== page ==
yes, asians eat turtles and frogs

Last month, the California Fish and Game Commission adopted a ban on the importation of live turtles and frogs for sale as food. Cool if you don't dig on eating turtles or frogs, but Asian American politicians and merchants say the policy unfairly targets Chinese businesses while ignoring the pet shop industry: Ban on live turtle, frog sales assailed.

Commission adopted the ban to prevent people from releasing nonnative species into the state's sensitive habitats. But opponents point out that merchants -- who sell fish and other seafood as well as turtles and frogs for people to eat -- are already barred from selling the animals alive:
On Tuesday, six Asian American state legislators, including Assemblywoman Fiona Ma and Sen. Leland Yee, both Democrats from San Francisco, sent a letter to the commission asking it to reconsider the policy.

A "disturbing" part of the policy, they wrote, is that it "appears to disproportionately target Asian American owned businesses," - businesses, they note, that are largely owned and managed by first-generation immigrants.

Ma said frog legs, turtle soup and other dishes are popular at both Chinese restaurants and homes. But the immigrant community is not as politically savvy as other groups, she said.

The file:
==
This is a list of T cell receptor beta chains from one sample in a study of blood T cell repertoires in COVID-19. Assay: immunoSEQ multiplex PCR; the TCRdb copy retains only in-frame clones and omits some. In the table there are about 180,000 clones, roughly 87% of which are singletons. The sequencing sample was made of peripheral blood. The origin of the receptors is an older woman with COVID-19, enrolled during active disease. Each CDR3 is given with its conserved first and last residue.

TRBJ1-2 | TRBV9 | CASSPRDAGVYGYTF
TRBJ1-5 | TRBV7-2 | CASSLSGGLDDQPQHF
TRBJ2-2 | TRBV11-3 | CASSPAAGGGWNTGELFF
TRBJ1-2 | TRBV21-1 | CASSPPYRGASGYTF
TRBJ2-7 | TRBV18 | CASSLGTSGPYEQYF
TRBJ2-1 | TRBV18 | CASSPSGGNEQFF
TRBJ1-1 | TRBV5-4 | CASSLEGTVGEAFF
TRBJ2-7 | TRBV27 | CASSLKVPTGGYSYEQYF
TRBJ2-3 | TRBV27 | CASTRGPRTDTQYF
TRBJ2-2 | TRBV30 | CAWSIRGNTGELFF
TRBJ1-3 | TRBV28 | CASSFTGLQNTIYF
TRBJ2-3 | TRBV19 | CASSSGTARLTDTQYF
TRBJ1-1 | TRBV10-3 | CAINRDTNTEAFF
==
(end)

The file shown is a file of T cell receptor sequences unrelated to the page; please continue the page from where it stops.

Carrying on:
"These minority markets have had this practice for hundreds of years, and all of a sudden the commission comes up with this policy - I understand the nonnative species concern, but they don't ban the importation of fish and frogs at pet stores," she said. "There's no ban on importing crabs, oysters and lobsters, and clearly you can buy those live and release them into the ocean ... I think they just want to pick on the weakest link."
What's up with the double standard? Sure, turtle soup or frogs legs might not be your thing, but there are plenty of people who do find these dishes delicious. And if the concern is that nonnative species will be released into California's habitats, then why is there no ban on oysters, crabs or lobsters? There appears to be a lack of logic written into this policy.

After hearing from the merchants at a meeting last week, the Commission promised that it would reconsider the new policy at a future meeting. But the commission will likely also hear from animal welfare advocates, who for years have pushed for an outright ban on importing frogs and turtles for any reason.

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